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Youth restiveness and unemployment – The way out (part 3)


Every year, over 300,000 graduates are churned out from the tertiary institutions nationwide. This number grows yearly and translates into more and more unemployed people littering the streets of Nigerian cities. Below are some of the effects of unemployment in Nigeria.

Mental health: Mental health problems like: Law self-confidence, feeling unworthy, depression and hopelessness. With the lost income and the frustration involved in it, the recently unemployed may develop negative attitudes toward common things in life and may feel that all sense of purpose is lost. Frequent emotions could be – low self-esteem, inadequateness and feeling dejected and hopeless.

Health diseases: The unemployment overall tension can increase dramatically general health issues of individuals.
Tension at home: Quarrels and arguments at home front which may lead to tension and increased numbers of divorces etc.

Political issues: Loss of trust in administration and the government which may lead to political instability

Tension over taxes rise: Unemployment also brings up discontent and frustration amongst the tax paying citizens. In order to meet the demands of the unemployment fund the government many a times may have to increase the taxes thus giving way to restlessness amongst the tax paying citizens.

Crime and violence: Increase in the rate of crime in the society
Suicide cases: Increase in the rate of suicide attempts and actual suicides as well.
Stigma: Unemployment brings with more than just ‘no work’. It also brings with it the disgrace that the person has to bear. Nobody likes to be termed as unemployed.

Employment gaps: To further complicate the situation the longer the individual is out of job the more difficult it becomes to find one. Employers find employment gasps as a negative aspect. No one wants to hire a person who has been out of work for some time even when there’s no fault of the individual per say.

Lose of skills’ usage: The unemployed is not able to put his/her skills to use. And in a situation where it goes on for too long the person may have to lose some of his/her skills.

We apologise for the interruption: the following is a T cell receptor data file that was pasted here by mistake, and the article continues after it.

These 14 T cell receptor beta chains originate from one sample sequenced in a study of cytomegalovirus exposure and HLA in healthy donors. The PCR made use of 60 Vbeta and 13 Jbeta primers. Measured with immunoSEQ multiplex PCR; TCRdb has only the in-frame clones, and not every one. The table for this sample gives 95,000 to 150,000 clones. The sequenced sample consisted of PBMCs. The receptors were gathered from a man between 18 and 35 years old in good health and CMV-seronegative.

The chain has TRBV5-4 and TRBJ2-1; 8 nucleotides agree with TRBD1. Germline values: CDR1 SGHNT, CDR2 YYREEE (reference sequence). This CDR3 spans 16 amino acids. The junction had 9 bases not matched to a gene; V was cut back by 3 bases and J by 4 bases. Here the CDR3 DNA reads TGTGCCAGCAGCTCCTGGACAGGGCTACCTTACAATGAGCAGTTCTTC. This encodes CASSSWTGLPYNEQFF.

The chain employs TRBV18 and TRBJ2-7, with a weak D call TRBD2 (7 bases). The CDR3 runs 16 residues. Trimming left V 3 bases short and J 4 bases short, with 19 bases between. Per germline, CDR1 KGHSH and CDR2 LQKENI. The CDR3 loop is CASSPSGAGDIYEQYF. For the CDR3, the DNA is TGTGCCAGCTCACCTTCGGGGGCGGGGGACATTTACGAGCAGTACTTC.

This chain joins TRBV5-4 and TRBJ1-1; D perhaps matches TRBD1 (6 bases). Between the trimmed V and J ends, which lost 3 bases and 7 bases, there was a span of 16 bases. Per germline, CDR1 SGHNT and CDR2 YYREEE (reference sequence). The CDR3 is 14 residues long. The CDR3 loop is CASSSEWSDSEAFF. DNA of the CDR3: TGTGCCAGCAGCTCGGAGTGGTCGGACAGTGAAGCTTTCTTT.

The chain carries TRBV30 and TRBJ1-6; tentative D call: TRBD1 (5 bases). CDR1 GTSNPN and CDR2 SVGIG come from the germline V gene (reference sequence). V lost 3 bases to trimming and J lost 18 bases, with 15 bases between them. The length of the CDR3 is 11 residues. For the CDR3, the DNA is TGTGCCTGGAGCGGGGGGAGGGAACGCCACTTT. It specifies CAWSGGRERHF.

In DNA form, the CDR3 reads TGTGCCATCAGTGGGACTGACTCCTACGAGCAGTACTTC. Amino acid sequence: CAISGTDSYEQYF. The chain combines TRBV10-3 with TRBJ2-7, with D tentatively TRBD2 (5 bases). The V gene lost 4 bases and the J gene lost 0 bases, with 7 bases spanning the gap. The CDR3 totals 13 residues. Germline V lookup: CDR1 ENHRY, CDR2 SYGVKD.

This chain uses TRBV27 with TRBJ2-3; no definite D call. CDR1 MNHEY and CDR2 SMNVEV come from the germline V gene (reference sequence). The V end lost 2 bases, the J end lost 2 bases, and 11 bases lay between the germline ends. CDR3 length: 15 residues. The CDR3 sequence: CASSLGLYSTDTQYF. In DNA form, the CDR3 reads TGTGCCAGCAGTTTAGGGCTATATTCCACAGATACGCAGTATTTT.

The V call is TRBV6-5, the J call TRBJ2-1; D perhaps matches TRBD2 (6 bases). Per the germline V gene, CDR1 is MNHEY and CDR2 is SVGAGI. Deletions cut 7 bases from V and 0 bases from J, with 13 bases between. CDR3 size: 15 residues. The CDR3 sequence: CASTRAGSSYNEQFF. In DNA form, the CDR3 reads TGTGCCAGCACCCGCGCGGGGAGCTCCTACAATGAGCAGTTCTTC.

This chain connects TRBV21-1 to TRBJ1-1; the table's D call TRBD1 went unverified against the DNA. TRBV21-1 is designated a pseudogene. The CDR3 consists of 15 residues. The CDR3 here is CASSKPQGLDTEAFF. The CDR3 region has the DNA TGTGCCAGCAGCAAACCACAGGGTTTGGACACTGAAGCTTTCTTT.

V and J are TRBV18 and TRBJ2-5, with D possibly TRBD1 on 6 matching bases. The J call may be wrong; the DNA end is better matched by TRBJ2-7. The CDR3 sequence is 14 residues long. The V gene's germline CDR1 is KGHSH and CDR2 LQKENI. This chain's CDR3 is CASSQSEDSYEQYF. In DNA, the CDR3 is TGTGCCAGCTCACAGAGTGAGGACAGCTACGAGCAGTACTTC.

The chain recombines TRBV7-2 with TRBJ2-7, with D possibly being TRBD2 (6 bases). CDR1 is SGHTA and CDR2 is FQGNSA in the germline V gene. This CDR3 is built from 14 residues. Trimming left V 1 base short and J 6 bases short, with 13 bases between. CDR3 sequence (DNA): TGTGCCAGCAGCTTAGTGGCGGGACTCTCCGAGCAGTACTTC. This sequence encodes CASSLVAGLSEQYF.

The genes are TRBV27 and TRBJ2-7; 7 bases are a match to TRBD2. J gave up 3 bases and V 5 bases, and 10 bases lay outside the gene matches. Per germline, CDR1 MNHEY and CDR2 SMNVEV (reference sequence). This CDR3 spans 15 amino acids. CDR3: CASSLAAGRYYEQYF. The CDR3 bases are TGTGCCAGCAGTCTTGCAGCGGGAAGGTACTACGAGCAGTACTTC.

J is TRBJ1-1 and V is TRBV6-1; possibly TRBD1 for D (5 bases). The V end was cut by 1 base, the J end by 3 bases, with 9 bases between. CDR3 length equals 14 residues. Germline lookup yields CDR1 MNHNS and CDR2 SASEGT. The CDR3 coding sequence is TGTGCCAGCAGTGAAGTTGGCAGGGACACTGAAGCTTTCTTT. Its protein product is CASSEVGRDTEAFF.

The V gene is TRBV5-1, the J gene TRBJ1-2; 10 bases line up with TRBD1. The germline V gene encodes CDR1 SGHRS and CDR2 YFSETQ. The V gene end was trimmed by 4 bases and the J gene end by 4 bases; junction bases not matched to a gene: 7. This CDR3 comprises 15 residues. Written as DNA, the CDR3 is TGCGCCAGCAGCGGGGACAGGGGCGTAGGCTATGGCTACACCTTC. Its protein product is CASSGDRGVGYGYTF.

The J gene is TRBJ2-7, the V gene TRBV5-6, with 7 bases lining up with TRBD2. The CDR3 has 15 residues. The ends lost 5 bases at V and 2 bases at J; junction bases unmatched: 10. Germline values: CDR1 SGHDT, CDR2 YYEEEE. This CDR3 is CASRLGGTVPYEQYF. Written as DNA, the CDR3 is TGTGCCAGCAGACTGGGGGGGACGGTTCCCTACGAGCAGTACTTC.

It is the duty and responsibility of the government and different policy makers to provide such an environment and conditions which are conducive for the youth entrepreneurial activities. Different policy initiatives encourage and motivate young people to come up with new ideas and start their own youth enterprises.

This will first reduce the incidence of unemployment to a great extent and as such would have dealt a massive blow to the problem of youth restiveness.

To do this effectively, the policymakers need to realize that alone public spending is not going to contribute towards the welfare of the youth. It is the policies of the states that must be created in a way that will help to stimulate the younger people as well as their parents and communities to invest in themselves.

The main essence of implementing youth friendly policies is they are not as costly as direct investments but require a lot of political trade-off to actually implement the policies so that they benefit each and every young person living in the country.

According to The Next Generation Nigeria report, Nigeria’s future is at a time of rapid economic, demographic and social change.  The report states that Nigeria stands on the threshold of what could be the greatest transformation in its history – with population growth slowing, and its ‘baby boom’ generation entering the workforce. By 2030, it will be one of the few countries in the world with young workers in plentiful supply.

The benefits of this to Nigeria are clear, according to the report: If the country continues with recent economic growth, improves education and health standards, and creates jobs, the average Nigerian could be 3 times richer by 2030 – and over 30 million people will be lifted out of poverty.

But the risks are as great as the opportunities: If Nigeria fails to plan for its next generation, it faces ethnic and religious conflict and radicalization, as a result of growing numbers of young people frustrated by a lack of jobs and opportunities.

Nigeria needs to create 25 million jobs over the next ten years – and move its focus away from oil, which contributes 40% to national GDP, but only employs 0.15% of the population.


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